On layout day, we got together with our projects and did some cut-and-paste to fit them all together in a two-column format. In some cases we had to photocopy and reduce the size of artwork to fit in the assigned space. Each of the kids had to type their own articles and as editor, I corrected for grammar and punctuation. After a while, this became a project the extended family and church friends looked forward to receiving. They enjoyed a glimpse into our family through this unique format, and I enjoyed the togetherness of an educational event. It worked great for the winter blues but ended up being carried into the following seasons as an on-going project. One of my girls decided she wanted to become a journalist because of the experience.
How to Create a News Report
How to Get Your Little Brother to Stop Talking
It’s the age-old problem. As long as there have been sisters and little brothers, we have wondered how to stop the madness. Here are a few helpful suggestions to try out on your brother.
- Two words: duct tape. Just joking.
- Give him his Game Boy. Busy hands help.
- Give him a peanut butter sandwich. When his mouth is full, he is much quieter.
- Tell him you’ll give him 25 cents if he finishes his story and a dollar if he quits now. Then, of course, you have to pay up.
- Invite one of your friends over who has a little brother the same age. They can keep each other entertained and you can escape with your friend.
- Call one of his friends on the phone and give him the receiver. Now you can politely leave for quieter quarters.
- Tell him you saw him sneaking something and if he’s not quiet you’ll have to tell mom about it. Sometimes you have to resort to blackmail.
- Play a game of “Who can stay quiet the longest” and offer a prize he may actually want to win. You could get a good hour of peace out of that one but it better be a great prize.
- Point out the benefits of reading. If this doesn’t work, offer to read to him from his favorite book if he will give you an hour of quiet afterward.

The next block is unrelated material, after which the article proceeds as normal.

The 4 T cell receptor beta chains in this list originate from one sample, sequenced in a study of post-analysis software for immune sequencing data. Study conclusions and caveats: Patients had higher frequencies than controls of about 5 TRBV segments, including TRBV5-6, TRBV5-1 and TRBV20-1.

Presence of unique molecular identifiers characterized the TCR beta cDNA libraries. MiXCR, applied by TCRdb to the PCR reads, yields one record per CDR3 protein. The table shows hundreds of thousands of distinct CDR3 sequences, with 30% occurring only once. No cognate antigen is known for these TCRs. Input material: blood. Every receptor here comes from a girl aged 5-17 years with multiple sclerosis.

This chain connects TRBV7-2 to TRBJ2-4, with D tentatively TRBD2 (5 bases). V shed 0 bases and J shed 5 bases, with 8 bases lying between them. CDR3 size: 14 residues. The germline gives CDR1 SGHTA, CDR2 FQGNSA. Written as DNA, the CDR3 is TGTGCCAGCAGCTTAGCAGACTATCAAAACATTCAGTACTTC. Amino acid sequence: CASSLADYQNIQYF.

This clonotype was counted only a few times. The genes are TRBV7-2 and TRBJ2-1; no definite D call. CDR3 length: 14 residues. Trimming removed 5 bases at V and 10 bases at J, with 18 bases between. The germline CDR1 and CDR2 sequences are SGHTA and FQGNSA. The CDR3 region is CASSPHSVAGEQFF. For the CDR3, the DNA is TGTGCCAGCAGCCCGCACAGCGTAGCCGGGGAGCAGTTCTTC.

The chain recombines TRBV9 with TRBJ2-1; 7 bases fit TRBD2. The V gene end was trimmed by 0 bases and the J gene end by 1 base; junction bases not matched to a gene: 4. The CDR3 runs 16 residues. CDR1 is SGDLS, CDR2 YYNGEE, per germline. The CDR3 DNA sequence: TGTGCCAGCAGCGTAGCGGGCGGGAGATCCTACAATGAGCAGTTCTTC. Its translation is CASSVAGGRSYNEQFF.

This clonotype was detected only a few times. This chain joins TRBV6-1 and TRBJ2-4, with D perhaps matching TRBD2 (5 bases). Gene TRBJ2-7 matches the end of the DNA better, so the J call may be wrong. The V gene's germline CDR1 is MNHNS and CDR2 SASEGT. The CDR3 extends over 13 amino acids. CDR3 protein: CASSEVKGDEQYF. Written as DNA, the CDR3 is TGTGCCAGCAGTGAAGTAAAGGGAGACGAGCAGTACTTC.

- Challenge him to a game of hide-and-seek but don’t bother to seek right away.
- Explain that you used to have a brother just like him but he was so noisy you traded him in for a Playstation.
- Start repeating everything he says and he will get so annoyed that he will leave you alone. As long as he isn’t better at that game than you are!
- Climb a tree. Your brother may not be able to find you up there for hours. If you don’t tell him where you were hiding, it could be your secret hiding place for years.
- Don’t forget that your little brother may be a handy person to have on your side someday, so be kind. Try playing a game with him. He probably only wants a little attention anyway.
- Do a craft with him, or give him one to do that he can accomplish on his own. Try the Silhouette Bag Craft.
- If all else fails, go to your mom and tell her you are frustrated to the point of taking hostages. She will usually help at that point.
Create a photo header
I am always ready to learn, but I do not always like being taught.— Winston Churchill
Creating art is a kid's favorite thing.
Be careful of personal information
We created our magazine for print, but today it would be just as easy to create a digital version on a private web site. Using tools like Adobe InDesign, a family could create a “flip book” digital version that would look like a real magazine. The problem here is that you would want your magazine to be semi-private and only accessible for family and friends who have the direct access code. There are too many predators and trolls out there to make children’s photos, information and creations available to just anyone. I appreciated the print version because we could hand them to the people we wanted to have them. Our magazine did not contain any photos of the children for this very reason. They often included just enough information about weather and school projects that it would be interesting without being negligent.
It is a sad commentary of our society that we need to be aware of such things but it is the world we live in. Be careful of personal information.
Our children are living messages we send to a time and place we will never see.— Unknown Author